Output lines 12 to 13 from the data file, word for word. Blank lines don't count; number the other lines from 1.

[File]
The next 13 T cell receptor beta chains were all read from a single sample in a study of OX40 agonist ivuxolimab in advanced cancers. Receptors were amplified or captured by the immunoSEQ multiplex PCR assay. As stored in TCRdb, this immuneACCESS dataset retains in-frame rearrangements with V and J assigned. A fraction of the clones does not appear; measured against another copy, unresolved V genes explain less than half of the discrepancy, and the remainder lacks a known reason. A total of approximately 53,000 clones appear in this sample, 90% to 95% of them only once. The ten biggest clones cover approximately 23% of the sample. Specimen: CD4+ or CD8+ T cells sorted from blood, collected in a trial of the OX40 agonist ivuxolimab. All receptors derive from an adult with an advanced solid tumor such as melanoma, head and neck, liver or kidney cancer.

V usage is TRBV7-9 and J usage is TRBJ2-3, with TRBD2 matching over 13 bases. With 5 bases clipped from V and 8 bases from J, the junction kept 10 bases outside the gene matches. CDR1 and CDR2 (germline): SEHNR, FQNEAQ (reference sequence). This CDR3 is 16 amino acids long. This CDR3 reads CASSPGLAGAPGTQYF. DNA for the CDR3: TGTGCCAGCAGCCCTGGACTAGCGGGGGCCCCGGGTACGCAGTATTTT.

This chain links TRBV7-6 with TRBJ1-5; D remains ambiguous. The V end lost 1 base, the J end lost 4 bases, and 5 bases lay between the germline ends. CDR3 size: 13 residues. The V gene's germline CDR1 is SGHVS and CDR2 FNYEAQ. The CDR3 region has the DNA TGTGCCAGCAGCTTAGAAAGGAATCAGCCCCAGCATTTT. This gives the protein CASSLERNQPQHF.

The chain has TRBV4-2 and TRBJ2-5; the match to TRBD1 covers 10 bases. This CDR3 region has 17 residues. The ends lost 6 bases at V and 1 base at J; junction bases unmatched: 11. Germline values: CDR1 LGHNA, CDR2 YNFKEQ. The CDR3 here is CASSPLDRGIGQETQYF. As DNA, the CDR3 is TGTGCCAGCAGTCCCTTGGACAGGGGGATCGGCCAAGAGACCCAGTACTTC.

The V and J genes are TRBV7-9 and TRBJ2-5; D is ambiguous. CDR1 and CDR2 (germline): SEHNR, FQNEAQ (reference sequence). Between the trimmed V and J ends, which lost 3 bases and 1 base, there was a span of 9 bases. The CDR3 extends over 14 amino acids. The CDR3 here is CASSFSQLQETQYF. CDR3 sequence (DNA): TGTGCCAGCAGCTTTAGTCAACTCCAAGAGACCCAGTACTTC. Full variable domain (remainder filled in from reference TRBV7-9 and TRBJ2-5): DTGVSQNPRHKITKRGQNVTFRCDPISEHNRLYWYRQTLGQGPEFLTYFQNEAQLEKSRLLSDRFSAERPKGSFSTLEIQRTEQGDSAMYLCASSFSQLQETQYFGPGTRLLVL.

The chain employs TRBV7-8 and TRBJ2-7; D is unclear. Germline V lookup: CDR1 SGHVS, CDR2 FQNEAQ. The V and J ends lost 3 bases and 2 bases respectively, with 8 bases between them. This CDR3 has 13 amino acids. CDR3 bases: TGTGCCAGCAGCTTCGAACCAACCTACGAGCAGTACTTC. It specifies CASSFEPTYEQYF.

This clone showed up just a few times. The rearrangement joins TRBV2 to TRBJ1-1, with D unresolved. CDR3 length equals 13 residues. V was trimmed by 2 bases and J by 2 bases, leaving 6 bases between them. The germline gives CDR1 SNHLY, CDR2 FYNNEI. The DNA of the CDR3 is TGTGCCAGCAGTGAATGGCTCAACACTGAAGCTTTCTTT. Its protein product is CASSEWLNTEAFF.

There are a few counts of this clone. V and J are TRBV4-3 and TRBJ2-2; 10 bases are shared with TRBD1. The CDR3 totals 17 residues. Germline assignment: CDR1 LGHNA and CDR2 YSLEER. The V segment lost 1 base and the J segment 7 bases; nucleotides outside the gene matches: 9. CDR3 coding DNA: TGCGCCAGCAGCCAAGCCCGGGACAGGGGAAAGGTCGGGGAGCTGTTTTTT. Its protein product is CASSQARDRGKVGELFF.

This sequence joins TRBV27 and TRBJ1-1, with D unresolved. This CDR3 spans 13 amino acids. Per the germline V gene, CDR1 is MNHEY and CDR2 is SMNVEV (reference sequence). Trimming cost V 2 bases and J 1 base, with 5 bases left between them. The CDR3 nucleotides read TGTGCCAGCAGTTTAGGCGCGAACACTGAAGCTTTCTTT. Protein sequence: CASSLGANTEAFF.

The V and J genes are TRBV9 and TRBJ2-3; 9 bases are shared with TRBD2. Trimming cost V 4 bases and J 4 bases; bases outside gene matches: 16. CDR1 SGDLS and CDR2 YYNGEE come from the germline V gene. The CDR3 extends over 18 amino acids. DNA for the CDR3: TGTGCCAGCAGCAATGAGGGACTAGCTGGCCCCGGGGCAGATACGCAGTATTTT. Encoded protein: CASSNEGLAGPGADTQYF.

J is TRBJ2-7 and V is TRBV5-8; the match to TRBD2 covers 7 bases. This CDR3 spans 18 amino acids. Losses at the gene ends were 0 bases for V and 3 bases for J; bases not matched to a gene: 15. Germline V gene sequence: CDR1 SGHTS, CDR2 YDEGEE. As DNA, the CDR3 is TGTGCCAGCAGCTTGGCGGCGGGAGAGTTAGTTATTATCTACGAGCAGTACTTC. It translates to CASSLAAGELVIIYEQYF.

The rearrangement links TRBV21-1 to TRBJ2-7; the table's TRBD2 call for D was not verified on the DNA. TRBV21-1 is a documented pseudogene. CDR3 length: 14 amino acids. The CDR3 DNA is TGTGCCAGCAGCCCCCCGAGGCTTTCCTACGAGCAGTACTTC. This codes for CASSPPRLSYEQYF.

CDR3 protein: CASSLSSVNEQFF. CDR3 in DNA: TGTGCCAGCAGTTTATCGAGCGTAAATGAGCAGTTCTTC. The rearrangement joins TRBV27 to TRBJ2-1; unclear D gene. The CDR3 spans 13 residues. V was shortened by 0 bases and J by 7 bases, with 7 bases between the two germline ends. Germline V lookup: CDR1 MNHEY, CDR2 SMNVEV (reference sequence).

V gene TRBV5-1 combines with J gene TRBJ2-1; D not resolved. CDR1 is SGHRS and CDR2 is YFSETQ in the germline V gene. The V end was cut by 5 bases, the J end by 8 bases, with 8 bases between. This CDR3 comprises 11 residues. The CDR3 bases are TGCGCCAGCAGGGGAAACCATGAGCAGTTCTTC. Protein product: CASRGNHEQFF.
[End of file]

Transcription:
The rearrangement links TRBV21-1 to TRBJ2-7; the table's TRBD2 call for D was not verified on the DNA. TRBV21-1 is a documented pseudogene. CDR3 length: 14 amino acids. The CDR3 DNA is TGTGCCAGCAGCCCCCCGAGGCTTTCCTACGAGCAGTACTTC. This codes for CASSPPRLSYEQYF.

CDR3 protein: CASSLSSVNEQFF. CDR3 in DNA: TGTGCCAGCAGTTTATCGAGCGTAAATGAGCAGTTCTTC. The rearrangement joins TRBV27 to TRBJ2-1; unclear D gene. The CDR3 spans 13 residues. V was shortened by 0 bases and J by 7 bases, with 7 bases between the two germline ends. Germline V lookup: CDR1 MNHEY, CDR2 SMNVEV (reference sequence).